This aligns greatly with Duval’s argument that the Chickasaws were simply looking out for themselves, while putting on a front that they were staunch allies to the British. This statement does this by assuring the English that an alliance would surely be in their benefit, that by the Chickasaws making peace with other Natives, Britain’s borders and fortifications would be safe against enemy tribes. In the “Talk” that is enclosed within the statement, the Chickasaws beg for their “allegiance” towards Britain. In one line the Chickasaw Chief states, “our making peace with you doth not entitle us to fall out with our Fathers the English for we love them, as they were the first people that ever supported us to defend ourselves against our former enemies, the French, Spaniards, and all their Indians”. While making a point to state that the French, Spanish, and other Indians were enemies to the Chickasaws, the Chief is also again professing their love for the English, and the protection they provide.

DuVal would support this idea, as it provides the evidence that the Chickasaws wanted peace, and that they were intentionally wanting to create good relationships with their “previous enemies”. Both DuVal and the Calendar of State Papers agreed on the Chickasaw position, and their resolution for peace. While the Calendar of State Papers is presented in a way to please the British, it in truth only provides the evidence Kathleen DuVal needs to prove that the Chickasaws were manipulating their previous ally. By the early 1770’s, Payamataha had succeeded in making the Chickasaws more interdependent with their neighbors. The American Revolution would, in time, bring shortages and diplomatic challenges, but in general this was a time of peace for the Chickasaws.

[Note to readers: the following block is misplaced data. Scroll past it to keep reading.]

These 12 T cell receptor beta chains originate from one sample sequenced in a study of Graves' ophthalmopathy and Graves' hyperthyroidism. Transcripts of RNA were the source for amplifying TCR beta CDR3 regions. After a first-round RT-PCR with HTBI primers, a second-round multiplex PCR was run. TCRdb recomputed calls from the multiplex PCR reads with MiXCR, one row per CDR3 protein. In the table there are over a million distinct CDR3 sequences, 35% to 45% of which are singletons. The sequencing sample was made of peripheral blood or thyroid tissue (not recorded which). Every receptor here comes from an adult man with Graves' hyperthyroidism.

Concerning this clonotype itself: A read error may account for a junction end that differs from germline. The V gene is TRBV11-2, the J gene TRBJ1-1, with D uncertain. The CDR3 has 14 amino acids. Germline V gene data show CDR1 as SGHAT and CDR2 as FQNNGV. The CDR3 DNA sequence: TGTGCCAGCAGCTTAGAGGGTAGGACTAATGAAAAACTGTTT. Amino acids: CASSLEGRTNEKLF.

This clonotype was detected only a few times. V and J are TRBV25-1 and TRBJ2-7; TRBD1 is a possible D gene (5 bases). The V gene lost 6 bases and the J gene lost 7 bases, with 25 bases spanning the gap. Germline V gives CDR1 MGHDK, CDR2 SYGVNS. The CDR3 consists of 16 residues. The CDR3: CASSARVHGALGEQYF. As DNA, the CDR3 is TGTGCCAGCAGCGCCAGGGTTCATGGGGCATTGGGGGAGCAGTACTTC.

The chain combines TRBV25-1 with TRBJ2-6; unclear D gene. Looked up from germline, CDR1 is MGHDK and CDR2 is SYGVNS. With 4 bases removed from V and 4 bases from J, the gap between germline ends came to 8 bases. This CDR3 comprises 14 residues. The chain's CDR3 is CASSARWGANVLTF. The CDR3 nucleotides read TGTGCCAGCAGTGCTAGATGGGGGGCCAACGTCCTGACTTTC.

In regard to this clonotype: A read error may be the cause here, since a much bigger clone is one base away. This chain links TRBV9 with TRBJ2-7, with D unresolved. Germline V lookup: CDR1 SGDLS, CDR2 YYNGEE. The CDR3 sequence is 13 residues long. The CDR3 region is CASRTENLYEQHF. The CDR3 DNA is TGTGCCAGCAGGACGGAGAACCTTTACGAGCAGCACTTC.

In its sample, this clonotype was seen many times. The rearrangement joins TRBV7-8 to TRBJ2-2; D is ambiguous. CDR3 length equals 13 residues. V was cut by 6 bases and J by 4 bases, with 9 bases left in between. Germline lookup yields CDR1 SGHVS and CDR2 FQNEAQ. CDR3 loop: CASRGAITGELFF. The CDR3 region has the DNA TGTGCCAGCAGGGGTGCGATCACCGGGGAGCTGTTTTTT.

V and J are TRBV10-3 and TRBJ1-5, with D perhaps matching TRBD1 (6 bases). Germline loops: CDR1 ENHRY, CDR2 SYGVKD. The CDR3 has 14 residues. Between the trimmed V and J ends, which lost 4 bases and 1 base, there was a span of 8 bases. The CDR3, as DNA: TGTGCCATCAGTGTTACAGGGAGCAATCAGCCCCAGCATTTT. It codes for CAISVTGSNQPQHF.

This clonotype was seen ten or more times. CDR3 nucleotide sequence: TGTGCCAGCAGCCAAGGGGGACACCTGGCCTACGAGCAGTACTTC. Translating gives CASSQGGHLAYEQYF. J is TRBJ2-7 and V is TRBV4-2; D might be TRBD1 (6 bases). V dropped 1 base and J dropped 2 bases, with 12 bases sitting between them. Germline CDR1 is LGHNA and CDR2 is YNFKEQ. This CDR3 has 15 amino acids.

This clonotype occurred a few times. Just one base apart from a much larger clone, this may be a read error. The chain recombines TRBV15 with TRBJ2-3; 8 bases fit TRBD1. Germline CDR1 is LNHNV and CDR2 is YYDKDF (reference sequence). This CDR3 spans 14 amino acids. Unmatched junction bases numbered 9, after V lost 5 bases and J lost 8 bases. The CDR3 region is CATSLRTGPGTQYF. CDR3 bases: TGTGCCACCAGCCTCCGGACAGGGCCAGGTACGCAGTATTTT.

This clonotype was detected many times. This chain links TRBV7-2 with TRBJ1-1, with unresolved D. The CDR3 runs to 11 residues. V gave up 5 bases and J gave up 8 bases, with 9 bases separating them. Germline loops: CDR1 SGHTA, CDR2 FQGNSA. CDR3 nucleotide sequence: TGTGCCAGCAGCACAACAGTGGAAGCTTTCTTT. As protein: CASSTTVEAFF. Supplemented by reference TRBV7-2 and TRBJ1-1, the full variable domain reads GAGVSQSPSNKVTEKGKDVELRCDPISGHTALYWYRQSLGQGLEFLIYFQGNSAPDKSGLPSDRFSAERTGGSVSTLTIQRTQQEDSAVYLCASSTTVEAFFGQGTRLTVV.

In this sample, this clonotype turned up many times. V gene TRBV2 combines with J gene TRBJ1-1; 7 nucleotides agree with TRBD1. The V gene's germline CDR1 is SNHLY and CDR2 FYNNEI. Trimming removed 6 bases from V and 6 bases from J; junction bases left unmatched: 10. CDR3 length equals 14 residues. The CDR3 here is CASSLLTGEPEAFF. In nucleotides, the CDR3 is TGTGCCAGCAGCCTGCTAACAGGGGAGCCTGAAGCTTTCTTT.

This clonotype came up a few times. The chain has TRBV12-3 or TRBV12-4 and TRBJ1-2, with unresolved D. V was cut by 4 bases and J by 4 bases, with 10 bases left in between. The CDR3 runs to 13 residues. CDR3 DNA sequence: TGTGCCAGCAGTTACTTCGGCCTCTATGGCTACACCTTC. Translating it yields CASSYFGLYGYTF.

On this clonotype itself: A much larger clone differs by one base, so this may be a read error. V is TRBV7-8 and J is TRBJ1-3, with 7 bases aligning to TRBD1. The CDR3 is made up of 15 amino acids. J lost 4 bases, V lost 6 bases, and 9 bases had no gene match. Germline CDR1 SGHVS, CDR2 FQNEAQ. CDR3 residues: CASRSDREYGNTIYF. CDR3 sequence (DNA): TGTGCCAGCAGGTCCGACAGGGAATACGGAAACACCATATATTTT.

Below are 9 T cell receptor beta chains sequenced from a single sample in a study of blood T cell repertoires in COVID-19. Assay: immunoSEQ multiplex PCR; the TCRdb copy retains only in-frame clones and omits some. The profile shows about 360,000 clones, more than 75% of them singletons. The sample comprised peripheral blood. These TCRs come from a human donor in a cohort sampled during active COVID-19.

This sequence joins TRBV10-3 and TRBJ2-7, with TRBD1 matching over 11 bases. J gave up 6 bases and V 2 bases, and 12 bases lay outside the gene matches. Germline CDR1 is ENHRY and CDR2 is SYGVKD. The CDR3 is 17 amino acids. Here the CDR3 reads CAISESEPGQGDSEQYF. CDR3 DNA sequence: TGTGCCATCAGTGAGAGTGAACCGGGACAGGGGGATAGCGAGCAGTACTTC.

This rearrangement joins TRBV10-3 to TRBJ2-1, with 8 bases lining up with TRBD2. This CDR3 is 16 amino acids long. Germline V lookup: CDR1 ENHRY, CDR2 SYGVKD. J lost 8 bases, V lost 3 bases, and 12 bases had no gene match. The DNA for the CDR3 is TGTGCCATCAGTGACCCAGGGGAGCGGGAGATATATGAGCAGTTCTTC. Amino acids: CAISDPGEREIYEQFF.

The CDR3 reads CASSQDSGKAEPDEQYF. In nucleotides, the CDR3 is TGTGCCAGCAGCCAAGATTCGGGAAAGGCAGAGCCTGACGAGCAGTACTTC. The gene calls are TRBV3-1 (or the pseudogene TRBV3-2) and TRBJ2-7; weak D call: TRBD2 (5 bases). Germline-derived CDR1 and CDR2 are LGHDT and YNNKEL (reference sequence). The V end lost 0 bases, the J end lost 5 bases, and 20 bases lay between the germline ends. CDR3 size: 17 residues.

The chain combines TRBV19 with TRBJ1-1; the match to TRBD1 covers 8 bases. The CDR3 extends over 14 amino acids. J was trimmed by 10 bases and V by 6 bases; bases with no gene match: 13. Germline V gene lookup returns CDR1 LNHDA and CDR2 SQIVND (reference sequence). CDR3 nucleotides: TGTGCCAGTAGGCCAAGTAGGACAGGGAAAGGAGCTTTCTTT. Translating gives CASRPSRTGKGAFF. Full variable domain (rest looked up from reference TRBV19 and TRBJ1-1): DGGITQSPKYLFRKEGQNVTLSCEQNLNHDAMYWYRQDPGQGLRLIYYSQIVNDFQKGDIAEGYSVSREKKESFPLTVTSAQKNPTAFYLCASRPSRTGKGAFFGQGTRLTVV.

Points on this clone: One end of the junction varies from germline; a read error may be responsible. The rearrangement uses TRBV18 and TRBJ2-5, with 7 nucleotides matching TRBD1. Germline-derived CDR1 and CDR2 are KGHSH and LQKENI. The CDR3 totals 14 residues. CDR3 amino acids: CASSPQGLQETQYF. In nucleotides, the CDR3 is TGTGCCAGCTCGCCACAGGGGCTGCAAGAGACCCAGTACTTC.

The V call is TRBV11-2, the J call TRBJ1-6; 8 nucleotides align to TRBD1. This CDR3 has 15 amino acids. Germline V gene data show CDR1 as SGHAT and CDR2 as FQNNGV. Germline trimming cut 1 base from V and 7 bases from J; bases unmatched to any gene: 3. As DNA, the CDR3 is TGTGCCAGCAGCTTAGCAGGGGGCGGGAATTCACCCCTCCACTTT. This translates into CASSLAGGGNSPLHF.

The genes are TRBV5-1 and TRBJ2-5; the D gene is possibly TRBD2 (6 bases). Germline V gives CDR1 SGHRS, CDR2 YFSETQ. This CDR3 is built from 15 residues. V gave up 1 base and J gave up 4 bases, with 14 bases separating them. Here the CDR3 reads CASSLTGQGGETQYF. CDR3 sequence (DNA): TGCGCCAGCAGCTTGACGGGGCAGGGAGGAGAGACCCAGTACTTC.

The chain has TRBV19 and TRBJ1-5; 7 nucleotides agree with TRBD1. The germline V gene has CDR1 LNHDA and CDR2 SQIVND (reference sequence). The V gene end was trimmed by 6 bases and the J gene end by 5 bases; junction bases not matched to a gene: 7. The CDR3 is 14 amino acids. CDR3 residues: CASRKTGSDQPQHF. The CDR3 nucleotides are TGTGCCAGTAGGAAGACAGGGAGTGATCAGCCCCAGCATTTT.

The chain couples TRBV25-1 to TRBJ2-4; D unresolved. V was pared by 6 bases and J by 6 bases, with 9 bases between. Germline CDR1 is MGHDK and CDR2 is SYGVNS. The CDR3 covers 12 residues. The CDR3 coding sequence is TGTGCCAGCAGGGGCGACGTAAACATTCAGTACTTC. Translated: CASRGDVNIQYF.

As DuVal pointed out, with the agreement of the Calendar of State Papers (John Bowman’s address), peace was preferable and expectedly more beneficial to the Natives, yet came at the price of deception. By pledging peace to everyone, they in turn broke their resolute alliance to the British. Yet, with their good relationships those (Chickasaws) who had lived in fortified towns were able to leave the fort’s protection and spread back over Chickasaw country in smaller towns and farms. Chickasaw refugees returned home, returning the population to over three thousand by 1790. They could allow their horses and children to roam outside their towns without fearing they would be carried off in an enemy raid. Hunters ranged far, sharing hunting grounds with former enemies to the south and west.

As Chickasaw leaders put it, “we increase and live in peace and plenty”.